FDA Approves Epidiolex, the First Cannabis-derived Drug

On Monday, the Food and Drug Administration approved the first marijuana-based drug in the United States. The drug Epidiolex includes high levels of the cannabinoid Cannabidiol (CBD) and is approved to treat two rare forms of epilepsy.

The catch?

Before GW Pharmaceuticals can sell the product publicly, the Drug Enforcement Administration must reschedule CBD, which is currently considered a nonmedical, dangerous, and addictive Schedule 1 narcotic. The DEA is expected to reschedule CBD within 90 days.

"This approval is the culmination of GW's many years of partnership with patients, their families, and physicians in the epilepsy community to develop a much needed, novel medicine," GW CEO Justin Gover said in a statement. "These patients deserve and will soon have access to a cannabinoid medicine that has been thoroughly studied in clinical trials, manufactured to assure quality and consistency, and available by prescription under a physician's care."

The approved forms of epilepsy, Lennox-Gastaut and Dravet syndromes, usually become present at a young age and can cause dozens of debilitating seizures each day. Epidiolex is approved for patients ages two and older and, while there are numerous approved drugs for Lennox-Gastaut, it's the first FDA-approved drug for Dravet syndrome.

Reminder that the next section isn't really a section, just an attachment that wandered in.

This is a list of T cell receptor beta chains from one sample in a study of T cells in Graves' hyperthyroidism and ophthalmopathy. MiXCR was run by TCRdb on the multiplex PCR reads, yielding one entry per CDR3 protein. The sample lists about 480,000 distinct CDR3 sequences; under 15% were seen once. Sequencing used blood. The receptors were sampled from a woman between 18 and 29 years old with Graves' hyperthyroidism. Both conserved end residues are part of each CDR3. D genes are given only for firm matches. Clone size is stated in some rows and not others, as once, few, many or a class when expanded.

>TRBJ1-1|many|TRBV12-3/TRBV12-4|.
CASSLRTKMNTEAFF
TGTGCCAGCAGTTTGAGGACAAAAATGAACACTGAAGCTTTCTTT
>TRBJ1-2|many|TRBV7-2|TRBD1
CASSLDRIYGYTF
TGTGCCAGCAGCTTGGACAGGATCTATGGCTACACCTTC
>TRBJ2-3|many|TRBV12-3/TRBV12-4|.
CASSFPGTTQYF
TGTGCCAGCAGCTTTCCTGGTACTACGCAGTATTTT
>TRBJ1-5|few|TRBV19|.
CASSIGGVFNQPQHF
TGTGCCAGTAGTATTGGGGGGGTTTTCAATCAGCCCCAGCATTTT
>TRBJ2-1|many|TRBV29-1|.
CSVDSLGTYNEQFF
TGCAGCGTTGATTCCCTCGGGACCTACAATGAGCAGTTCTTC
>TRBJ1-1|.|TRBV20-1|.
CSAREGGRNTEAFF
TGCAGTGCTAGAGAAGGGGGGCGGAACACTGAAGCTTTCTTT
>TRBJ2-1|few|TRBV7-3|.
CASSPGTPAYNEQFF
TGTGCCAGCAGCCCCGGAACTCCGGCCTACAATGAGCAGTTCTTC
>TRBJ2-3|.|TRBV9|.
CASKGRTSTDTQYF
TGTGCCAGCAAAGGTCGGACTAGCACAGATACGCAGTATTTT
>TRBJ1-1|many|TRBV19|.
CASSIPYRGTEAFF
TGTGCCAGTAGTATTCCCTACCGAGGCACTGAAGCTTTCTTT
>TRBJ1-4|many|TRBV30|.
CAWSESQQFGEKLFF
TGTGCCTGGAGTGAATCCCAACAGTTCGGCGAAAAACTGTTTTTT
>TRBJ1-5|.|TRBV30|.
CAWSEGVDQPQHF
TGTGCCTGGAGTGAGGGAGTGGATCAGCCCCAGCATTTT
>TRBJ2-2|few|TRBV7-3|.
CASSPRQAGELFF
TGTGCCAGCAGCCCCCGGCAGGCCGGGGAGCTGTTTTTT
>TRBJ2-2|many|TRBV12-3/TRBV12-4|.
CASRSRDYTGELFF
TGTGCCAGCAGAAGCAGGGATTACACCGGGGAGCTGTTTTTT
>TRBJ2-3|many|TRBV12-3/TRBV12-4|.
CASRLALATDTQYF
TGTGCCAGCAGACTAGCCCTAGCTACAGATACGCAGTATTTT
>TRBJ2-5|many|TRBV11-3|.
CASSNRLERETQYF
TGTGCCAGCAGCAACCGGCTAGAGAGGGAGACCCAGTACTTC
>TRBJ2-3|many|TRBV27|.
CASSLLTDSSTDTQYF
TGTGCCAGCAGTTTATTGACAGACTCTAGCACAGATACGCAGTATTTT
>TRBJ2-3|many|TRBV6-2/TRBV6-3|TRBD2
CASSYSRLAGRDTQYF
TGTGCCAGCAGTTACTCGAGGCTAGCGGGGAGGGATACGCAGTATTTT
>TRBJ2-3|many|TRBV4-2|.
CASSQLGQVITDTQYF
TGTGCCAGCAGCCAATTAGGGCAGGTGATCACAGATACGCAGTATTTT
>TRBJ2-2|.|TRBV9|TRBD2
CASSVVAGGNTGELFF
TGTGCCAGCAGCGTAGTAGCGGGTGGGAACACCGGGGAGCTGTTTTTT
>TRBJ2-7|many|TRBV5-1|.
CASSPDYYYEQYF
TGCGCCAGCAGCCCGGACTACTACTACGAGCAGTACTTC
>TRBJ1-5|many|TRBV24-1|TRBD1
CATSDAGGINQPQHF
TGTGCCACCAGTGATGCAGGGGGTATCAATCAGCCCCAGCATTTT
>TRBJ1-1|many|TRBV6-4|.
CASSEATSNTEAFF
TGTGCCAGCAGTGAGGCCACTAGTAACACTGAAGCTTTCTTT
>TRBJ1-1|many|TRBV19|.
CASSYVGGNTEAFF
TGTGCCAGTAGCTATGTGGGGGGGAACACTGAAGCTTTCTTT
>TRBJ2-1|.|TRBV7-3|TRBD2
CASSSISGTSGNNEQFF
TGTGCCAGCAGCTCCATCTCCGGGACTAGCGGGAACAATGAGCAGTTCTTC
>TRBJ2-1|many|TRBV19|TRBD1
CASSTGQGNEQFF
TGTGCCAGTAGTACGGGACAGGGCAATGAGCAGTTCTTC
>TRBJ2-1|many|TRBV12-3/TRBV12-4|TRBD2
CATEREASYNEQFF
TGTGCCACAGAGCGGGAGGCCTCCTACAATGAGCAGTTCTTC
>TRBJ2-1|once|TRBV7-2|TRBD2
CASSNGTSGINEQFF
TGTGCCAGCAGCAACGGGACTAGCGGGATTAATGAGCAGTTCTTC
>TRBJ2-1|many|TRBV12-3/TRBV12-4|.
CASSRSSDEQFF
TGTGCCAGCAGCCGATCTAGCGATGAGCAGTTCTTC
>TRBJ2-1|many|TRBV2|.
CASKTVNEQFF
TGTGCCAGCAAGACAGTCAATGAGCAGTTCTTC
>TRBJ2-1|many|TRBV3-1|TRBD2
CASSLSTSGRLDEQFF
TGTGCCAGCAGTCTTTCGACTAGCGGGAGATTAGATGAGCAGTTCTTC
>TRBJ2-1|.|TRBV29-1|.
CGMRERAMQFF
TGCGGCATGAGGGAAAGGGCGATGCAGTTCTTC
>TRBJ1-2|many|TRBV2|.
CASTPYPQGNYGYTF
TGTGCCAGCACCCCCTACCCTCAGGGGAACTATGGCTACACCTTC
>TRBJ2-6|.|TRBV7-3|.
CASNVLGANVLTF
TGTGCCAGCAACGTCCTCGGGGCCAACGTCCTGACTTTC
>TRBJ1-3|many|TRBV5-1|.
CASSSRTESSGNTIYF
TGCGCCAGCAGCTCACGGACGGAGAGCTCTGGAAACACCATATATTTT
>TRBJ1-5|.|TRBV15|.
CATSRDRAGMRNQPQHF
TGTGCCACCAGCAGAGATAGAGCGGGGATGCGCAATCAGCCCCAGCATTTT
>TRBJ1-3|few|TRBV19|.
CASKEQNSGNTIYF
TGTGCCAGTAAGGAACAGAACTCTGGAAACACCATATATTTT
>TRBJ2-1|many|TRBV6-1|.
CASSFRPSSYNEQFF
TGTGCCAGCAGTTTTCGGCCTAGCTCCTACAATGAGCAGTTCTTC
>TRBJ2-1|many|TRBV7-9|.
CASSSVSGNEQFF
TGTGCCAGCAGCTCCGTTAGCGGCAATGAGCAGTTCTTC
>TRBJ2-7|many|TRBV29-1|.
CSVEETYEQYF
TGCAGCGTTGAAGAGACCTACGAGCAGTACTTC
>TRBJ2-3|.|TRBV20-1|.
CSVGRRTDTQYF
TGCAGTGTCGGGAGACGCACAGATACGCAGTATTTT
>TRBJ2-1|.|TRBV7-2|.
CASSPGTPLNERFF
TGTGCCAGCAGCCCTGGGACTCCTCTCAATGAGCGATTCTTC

"This approval serves as a reminder that advancing sound development programs that properly evaluate active ingredients contained in marijuana can lead to important medical therapies. And, the FDA is committed to this kind of careful scientific research and drug development," said FDA Commissioner Scott Gottlieb, M.D. "Controlled clinical trials testing the safety and efficacy of a drug, along with careful review through the FDA's drug approval process, is the most appropriate way to bring marijuana-derived treatments to patients."

The FDA has previously approved synthetic versions of THC, which are listed as Schedule II and Schedule III drugs, meaning they have the potential to be addictive but also have medicinal value, like Oxycodone and Codeine.

If CBD is rescheduled, it could mean trouble for small CBD companies that advertise unresearched claims.

"We'll continue to support rigorous scientific research on the potential medical uses of marijuana-derived products and work with product developers who are interested in bringing patients safe and effective, high quality products. But, at the same time, we are prepared to take action when we see the illegal marketing of CBD-containing products with serious, unproven medical claims."

"This is an important medical advance," Gottlieb said. "But it's also important to note that this is not an approval of marijuana or all of its components. This is the approval of one specific CBD medication for a specific use."

Either way, it's a win for the cannabis industry.

A list price for Epidiolex has not yet been decided.